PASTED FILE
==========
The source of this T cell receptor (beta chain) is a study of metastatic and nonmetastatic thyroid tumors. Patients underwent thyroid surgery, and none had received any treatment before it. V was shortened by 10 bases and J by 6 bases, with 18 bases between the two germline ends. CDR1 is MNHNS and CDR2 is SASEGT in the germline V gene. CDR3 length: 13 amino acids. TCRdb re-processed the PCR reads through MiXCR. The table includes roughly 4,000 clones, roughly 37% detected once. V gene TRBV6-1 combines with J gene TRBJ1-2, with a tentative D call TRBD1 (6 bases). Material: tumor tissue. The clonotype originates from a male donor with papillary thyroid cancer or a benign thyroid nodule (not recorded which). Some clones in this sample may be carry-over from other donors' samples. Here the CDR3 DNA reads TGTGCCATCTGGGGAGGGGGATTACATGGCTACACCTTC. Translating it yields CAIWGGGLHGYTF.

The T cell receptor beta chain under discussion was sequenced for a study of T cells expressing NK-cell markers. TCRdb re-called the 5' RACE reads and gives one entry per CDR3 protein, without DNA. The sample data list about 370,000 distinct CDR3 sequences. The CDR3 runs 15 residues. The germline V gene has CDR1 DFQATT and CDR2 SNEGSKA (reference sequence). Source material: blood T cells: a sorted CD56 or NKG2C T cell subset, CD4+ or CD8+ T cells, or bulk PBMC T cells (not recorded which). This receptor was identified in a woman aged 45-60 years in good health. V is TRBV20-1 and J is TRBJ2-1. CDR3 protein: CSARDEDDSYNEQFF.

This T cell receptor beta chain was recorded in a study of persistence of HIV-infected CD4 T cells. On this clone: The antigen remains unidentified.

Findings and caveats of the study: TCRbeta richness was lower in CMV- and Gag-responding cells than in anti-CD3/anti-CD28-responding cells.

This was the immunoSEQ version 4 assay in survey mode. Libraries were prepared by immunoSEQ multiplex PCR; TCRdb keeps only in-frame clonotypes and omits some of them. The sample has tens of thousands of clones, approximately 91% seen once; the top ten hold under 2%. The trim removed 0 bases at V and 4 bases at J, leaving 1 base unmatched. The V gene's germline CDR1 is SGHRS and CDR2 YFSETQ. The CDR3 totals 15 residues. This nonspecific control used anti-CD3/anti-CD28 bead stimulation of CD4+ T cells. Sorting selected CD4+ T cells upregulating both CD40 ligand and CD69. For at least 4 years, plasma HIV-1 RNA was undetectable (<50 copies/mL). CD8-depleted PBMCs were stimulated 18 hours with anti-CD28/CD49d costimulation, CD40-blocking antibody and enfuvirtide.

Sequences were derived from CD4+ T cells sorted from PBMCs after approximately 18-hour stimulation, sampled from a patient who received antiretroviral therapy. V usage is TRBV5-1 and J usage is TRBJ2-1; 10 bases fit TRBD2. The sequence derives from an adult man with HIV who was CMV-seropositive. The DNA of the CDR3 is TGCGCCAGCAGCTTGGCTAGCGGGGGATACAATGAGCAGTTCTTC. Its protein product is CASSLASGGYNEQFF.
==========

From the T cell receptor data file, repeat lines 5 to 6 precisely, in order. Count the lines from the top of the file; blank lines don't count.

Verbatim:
This was the immunoSEQ version 4 assay in survey mode. Libraries were prepared by immunoSEQ multiplex PCR; TCRdb keeps only in-frame clonotypes and omits some of them. The sample has tens of thousands of clones, approximately 91% seen once; the top ten hold under 2%. The trim removed 0 bases at V and 4 bases at J, leaving 1 base unmatched. The V gene's germline CDR1 is SGHRS and CDR2 YFSETQ. The CDR3 totals 15 residues. This nonspecific control used anti-CD3/anti-CD28 bead stimulation of CD4+ T cells. Sorting selected CD4+ T cells upregulating both CD40 ligand and CD69. For at least 4 years, plasma HIV-1 RNA was undetectable (<50 copies/mL). CD8-depleted PBMCs were stimulated 18 hours with anti-CD28/CD49d costimulation, CD40-blocking antibody and enfuvirtide.

Sequences were derived from CD4+ T cells sorted from PBMCs after approximately 18-hour stimulation, sampled from a patient who received antiretroviral therapy. V usage is TRBV5-1 and J usage is TRBJ2-1; 10 bases fit TRBD2. The sequence derives from an adult man with HIV who was CMV-seropositive. The DNA of the CDR3 is TGCGCCAGCAGCTTGGCTAGCGGGGGATACAATGAGCAGTTCTTC. Its protein product is CASSLASGGYNEQFF.